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T-Mobile is scaring Wall Street for all the right reasons

Published Jan 14th, 2014 10:00AM EST
T-Mobile Wireless Price War

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Here’s how you know that T-Mobile is onto something: It’s making Wall Street very nervous for all the right reasons. Reuters recently talked with several financial analysts who all expressed fear that T-Mobile was sparking a pricing war in the wireless industry and that carriers were starting to actually compete with one another for our business. Or as Reuters puts it, “the intensifying competition is a new challenge to a U.S. industry long used to imposing its will on consumers, and analysts fear it could result in the loss of billions of dollars of revenue.”

Jefferies analyst Michael McCormack, for one, told Reuters that he found it “most disappointing” that AT&T has been reacting to T-Mobile’s “Uncarrier” moves by offering special offers of its own. After all, it’s harder to maintain sky-high margins when you’re offering T-Mobile subscribers an extra $200 bonus to switch.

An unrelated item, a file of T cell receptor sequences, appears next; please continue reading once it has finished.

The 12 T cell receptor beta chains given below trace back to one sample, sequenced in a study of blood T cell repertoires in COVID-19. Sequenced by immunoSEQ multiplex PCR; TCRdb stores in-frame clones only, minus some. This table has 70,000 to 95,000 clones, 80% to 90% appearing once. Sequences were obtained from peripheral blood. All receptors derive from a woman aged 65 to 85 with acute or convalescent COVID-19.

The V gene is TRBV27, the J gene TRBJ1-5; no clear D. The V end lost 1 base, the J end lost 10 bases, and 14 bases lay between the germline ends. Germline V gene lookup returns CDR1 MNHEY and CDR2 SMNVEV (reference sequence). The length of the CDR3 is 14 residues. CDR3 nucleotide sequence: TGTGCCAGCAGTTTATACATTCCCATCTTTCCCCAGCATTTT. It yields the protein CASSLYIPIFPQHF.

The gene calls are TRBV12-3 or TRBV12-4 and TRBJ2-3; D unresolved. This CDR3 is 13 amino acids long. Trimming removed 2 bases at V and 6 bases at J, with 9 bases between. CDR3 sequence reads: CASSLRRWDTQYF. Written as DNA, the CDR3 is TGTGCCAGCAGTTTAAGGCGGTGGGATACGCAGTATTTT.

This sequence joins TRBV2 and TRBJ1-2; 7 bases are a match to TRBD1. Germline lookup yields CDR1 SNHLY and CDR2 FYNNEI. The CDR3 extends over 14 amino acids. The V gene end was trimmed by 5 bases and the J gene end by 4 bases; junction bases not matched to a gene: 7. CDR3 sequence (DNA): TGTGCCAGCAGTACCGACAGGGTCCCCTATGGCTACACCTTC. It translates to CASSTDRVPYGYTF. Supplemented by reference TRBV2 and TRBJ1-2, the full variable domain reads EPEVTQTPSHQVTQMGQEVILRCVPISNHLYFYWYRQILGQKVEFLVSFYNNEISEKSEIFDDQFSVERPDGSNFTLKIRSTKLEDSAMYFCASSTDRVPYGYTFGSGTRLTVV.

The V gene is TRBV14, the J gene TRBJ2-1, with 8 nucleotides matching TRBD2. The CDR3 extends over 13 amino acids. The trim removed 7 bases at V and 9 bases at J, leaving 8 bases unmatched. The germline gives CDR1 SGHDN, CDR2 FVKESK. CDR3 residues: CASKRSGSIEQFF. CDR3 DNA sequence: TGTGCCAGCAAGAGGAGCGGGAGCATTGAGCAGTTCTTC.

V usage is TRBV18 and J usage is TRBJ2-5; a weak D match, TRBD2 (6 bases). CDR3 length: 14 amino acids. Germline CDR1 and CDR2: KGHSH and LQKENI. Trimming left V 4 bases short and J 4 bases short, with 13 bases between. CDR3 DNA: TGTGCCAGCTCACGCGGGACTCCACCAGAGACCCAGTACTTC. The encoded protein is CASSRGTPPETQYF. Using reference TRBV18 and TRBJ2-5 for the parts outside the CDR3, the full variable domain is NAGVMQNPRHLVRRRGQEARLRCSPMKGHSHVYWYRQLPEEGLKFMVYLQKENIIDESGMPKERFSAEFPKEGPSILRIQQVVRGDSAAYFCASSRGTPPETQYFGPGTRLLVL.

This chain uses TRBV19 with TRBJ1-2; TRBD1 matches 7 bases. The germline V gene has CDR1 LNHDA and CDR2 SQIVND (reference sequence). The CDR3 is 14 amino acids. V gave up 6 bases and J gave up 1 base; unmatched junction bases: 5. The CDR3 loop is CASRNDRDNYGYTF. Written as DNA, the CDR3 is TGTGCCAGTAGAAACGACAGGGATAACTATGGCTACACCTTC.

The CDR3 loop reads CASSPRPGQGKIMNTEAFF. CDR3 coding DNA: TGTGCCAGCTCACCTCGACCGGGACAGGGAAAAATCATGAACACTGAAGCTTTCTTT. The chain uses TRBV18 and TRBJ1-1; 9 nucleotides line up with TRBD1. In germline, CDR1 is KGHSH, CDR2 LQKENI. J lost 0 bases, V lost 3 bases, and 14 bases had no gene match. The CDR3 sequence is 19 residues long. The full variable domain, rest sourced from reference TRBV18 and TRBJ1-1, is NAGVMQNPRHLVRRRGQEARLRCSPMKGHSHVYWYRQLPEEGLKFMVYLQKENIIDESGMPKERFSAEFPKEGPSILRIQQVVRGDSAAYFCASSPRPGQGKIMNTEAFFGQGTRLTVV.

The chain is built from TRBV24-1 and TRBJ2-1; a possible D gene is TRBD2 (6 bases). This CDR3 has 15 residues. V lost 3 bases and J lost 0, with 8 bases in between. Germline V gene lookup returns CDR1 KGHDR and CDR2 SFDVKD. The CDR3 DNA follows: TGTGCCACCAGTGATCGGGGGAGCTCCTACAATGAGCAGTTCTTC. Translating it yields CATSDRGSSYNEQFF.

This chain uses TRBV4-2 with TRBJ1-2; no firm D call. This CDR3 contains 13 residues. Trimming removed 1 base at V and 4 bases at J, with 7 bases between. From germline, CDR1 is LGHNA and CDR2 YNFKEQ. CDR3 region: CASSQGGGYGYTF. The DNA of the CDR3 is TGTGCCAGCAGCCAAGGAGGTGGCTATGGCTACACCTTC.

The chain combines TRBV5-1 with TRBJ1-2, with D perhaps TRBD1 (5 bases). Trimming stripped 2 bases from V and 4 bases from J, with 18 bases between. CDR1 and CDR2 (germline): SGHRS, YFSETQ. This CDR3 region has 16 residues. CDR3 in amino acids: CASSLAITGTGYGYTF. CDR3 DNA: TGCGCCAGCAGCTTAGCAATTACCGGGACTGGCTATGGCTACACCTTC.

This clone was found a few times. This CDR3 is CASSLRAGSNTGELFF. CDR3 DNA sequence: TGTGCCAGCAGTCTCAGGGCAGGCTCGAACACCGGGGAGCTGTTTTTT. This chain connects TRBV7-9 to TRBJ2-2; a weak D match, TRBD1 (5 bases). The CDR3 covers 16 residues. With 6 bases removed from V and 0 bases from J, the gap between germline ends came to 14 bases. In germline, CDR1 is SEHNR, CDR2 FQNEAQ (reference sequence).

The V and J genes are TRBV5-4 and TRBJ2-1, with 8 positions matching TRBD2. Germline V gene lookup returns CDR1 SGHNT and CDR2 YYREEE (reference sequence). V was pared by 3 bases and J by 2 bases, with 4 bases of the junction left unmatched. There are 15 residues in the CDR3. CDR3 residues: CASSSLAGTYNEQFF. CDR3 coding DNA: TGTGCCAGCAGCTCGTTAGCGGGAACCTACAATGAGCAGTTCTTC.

Roe Equity Research analyst Kevin Roe, meanwhile, said that T-Mobile’s moves have created an “unhealthy market dynamic” that “will continue until AT&T has market-share stability,” which likely won’t be until it fights many more bloody battles with T-Mobile over wireless subscribers. And New Street Research analyst Felix Wai told Reuters that he feared the added competition would force carriers to spend more on marketing, a move that would once again eat into their margins.

Of course, the average customer should cheer all this Wall Street hand-wringing: To use some Econ 101 terminology, the loss of carrier margins will mean an increase in consumer surplus in the form of lower prices. Or put another way, what’s bad for big wireless carriers might just be good for everyone else.

Brad Reed
Brad Reed Staff Writer

Brad Reed has written about technology for over eight years at and Network World. Prior to that, he wrote freelance stories for political publications such as AlterNet and the American Prospect. He has a Master's Degree in Business and Economics Journalism from Boston University.